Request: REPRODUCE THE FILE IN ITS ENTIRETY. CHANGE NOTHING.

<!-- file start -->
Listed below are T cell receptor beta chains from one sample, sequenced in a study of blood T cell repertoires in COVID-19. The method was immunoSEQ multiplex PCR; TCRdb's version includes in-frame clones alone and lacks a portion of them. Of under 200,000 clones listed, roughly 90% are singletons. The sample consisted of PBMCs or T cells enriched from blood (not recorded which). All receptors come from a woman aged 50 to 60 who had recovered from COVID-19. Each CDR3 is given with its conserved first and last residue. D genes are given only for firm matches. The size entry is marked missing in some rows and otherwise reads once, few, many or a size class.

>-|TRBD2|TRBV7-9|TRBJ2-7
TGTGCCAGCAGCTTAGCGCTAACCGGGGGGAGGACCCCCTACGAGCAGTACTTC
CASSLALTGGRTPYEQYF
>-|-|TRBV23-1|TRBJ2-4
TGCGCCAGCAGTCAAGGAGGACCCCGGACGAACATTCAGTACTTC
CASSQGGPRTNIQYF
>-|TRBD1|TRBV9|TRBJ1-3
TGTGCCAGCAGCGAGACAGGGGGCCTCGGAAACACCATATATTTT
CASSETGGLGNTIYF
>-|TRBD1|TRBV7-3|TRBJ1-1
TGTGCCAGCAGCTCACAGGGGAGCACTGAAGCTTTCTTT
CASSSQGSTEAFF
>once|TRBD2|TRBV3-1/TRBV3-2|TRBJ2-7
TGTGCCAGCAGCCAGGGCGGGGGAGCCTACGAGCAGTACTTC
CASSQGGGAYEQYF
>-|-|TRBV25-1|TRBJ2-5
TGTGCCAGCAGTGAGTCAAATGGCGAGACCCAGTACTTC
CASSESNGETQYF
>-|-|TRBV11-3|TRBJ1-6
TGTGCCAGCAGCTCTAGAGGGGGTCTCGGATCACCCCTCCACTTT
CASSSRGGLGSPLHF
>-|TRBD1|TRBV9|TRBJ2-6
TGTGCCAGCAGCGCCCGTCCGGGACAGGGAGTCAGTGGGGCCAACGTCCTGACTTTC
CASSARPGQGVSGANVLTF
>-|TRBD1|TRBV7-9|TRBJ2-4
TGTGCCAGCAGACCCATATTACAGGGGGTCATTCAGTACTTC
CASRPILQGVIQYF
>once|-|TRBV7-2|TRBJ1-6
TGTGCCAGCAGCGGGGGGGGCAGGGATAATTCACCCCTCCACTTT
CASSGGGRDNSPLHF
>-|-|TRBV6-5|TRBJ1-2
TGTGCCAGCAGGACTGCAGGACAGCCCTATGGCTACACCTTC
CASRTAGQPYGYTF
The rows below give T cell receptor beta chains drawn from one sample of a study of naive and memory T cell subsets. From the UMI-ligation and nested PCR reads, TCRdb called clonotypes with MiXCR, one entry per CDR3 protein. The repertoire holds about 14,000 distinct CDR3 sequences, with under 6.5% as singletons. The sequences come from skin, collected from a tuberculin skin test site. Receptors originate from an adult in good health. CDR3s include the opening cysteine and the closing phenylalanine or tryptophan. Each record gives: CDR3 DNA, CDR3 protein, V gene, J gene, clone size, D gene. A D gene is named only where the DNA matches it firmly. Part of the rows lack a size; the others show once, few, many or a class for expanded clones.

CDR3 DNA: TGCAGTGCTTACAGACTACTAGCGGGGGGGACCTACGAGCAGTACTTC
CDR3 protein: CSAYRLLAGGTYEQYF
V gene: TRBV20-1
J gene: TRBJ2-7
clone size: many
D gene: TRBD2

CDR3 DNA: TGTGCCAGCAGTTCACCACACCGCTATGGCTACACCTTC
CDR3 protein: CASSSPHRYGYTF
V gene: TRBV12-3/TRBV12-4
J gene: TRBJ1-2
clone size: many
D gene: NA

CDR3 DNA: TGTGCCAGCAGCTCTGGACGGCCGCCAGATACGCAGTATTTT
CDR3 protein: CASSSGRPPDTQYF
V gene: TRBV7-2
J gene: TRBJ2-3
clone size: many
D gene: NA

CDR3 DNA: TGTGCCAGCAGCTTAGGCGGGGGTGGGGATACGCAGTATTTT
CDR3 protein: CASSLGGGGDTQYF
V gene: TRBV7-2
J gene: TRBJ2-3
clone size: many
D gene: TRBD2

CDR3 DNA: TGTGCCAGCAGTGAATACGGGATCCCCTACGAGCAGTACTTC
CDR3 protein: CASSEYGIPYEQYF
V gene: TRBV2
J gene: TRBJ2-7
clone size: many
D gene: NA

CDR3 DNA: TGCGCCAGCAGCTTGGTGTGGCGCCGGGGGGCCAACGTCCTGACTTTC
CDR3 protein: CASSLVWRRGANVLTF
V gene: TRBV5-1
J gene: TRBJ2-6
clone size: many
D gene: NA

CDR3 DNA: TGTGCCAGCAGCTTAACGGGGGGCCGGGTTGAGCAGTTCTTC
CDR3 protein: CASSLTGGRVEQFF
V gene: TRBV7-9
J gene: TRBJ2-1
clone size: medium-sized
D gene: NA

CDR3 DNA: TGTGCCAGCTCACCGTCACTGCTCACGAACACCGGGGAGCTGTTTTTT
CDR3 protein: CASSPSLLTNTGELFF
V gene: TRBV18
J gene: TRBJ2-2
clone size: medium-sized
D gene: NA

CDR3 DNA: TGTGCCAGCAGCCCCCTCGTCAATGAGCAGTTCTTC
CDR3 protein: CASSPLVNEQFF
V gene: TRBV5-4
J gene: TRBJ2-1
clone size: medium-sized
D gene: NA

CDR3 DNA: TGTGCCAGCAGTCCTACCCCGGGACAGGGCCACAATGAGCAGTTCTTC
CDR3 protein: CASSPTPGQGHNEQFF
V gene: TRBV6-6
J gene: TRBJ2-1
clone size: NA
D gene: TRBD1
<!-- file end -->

Listed below are T cell receptor beta chains from one sample, sequenced in a study of blood T cell repertoires in COVID-19. The method was immunoSEQ multiplex PCR; TCRdb's version includes in-frame clones alone and lacks a portion of them. Of under 200,000 clones listed, roughly 90% are singletons. The sample consisted of PBMCs or T cells enriched from blood (not recorded which). All receptors come from a woman aged 50 to 60 who had recovered from COVID-19. Each CDR3 is given with its conserved first and last residue. D genes are given only for firm matches. The size entry is marked missing in some rows and otherwise reads once, few, many or a size class.

>-|TRBD2|TRBV7-9|TRBJ2-7
TGTGCCAGCAGCTTAGCGCTAACCGGGGGGAGGACCCCCTACGAGCAGTACTTC
CASSLALTGGRTPYEQYF
>-|-|TRBV23-1|TRBJ2-4
TGCGCCAGCAGTCAAGGAGGACCCCGGACGAACATTCAGTACTTC
CASSQGGPRTNIQYF
>-|TRBD1|TRBV9|TRBJ1-3
TGTGCCAGCAGCGAGACAGGGGGCCTCGGAAACACCATATATTTT
CASSETGGLGNTIYF
>-|TRBD1|TRBV7-3|TRBJ1-1
TGTGCCAGCAGCTCACAGGGGAGCACTGAAGCTTTCTTT
CASSSQGSTEAFF
>once|TRBD2|TRBV3-1/TRBV3-2|TRBJ2-7
TGTGCCAGCAGCCAGGGCGGGGGAGCCTACGAGCAGTACTTC
CASSQGGGAYEQYF
>-|-|TRBV25-1|TRBJ2-5
TGTGCCAGCAGTGAGTCAAATGGCGAGACCCAGTACTTC
CASSESNGETQYF
>-|-|TRBV11-3|TRBJ1-6
TGTGCCAGCAGCTCTAGAGGGGGTCTCGGATCACCCCTCCACTTT
CASSSRGGLGSPLHF
>-|TRBD1|TRBV9|TRBJ2-6
TGTGCCAGCAGCGCCCGTCCGGGACAGGGAGTCAGTGGGGCCAACGTCCTGACTTTC
CASSARPGQGVSGANVLTF
>-|TRBD1|TRBV7-9|TRBJ2-4
TGTGCCAGCAGACCCATATTACAGGGGGTCATTCAGTACTTC
CASRPILQGVIQYF
>once|-|TRBV7-2|TRBJ1-6
TGTGCCAGCAGCGGGGGGGGCAGGGATAATTCACCCCTCCACTTT
CASSGGGRDNSPLHF
>-|-|TRBV6-5|TRBJ1-2
TGTGCCAGCAGGACTGCAGGACAGCCCTATGGCTACACCTTC
CASRTAGQPYGYTF
The rows below give T cell receptor beta chains drawn from one sample of a study of naive and memory T cell subsets. From the UMI-ligation and nested PCR reads, TCRdb called clonotypes with MiXCR, one entry per CDR3 protein. The repertoire holds about 14,000 distinct CDR3 sequences, with under 6.5% as singletons. The sequences come from skin, collected from a tuberculin skin test site. Receptors originate from an adult in good health. CDR3s include the opening cysteine and the closing phenylalanine or tryptophan. Each record gives: CDR3 DNA, CDR3 protein, V gene, J gene, clone size, D gene. A D gene is named only where the DNA matches it firmly. Part of the rows lack a size; the others show once, few, many or a class for expanded clones.

CDR3 DNA: TGCAGTGCTTACAGACTACTAGCGGGGGGGACCTACGAGCAGTACTTC
CDR3 protein: CSAYRLLAGGTYEQYF
V gene: TRBV20-1
J gene: TRBJ2-7
clone size: many
D gene: TRBD2

CDR3 DNA: TGTGCCAGCAGTTCACCACACCGCTATGGCTACACCTTC
CDR3 protein: CASSSPHRYGYTF
V gene: TRBV12-3/TRBV12-4
J gene: TRBJ1-2
clone size: many
D gene: NA

CDR3 DNA: TGTGCCAGCAGCTCTGGACGGCCGCCAGATACGCAGTATTTT
CDR3 protein: CASSSGRPPDTQYF
V gene: TRBV7-2
J gene: TRBJ2-3
clone size: many
D gene: NA

CDR3 DNA: TGTGCCAGCAGCTTAGGCGGGGGTGGGGATACGCAGTATTTT
CDR3 protein: CASSLGGGGDTQYF
V gene: TRBV7-2
J gene: TRBJ2-3
clone size: many
D gene: TRBD2

CDR3 DNA: TGTGCCAGCAGTGAATACGGGATCCCCTACGAGCAGTACTTC
CDR3 protein: CASSEYGIPYEQYF
V gene: TRBV2
J gene: TRBJ2-7
clone size: many
D gene: NA

CDR3 DNA: TGCGCCAGCAGCTTGGTGTGGCGCCGGGGGGCCAACGTCCTGACTTTC
CDR3 protein: CASSLVWRRGANVLTF
V gene: TRBV5-1
J gene: TRBJ2-6
clone size: many
D gene: NA

CDR3 DNA: TGTGCCAGCAGCTTAACGGGGGGCCGGGTTGAGCAGTTCTTC
CDR3 protein: CASSLTGGRVEQFF
V gene: TRBV7-9
J gene: TRBJ2-1
clone size: medium-sized
D gene: NA

CDR3 DNA: TGTGCCAGCTCACCGTCACTGCTCACGAACACCGGGGAGCTGTTTTTT
CDR3 protein: CASSPSLLTNTGELFF
V gene: TRBV18
J gene: TRBJ2-2
clone size: medium-sized
D gene: NA

CDR3 DNA: TGTGCCAGCAGCCCCCTCGTCAATGAGCAGTTCTTC
CDR3 protein: CASSPLVNEQFF
V gene: TRBV5-4
J gene: TRBJ2-1
clone size: medium-sized
D gene: NA

CDR3 DNA: TGTGCCAGCAGTCCTACCCCGGGACAGGGCCACAATGAGCAGTTCTTC
CDR3 protein: CASSPTPGQGHNEQFF
V gene: TRBV6-6
J gene: TRBJ2-1
clone size: NA
D gene: TRBD1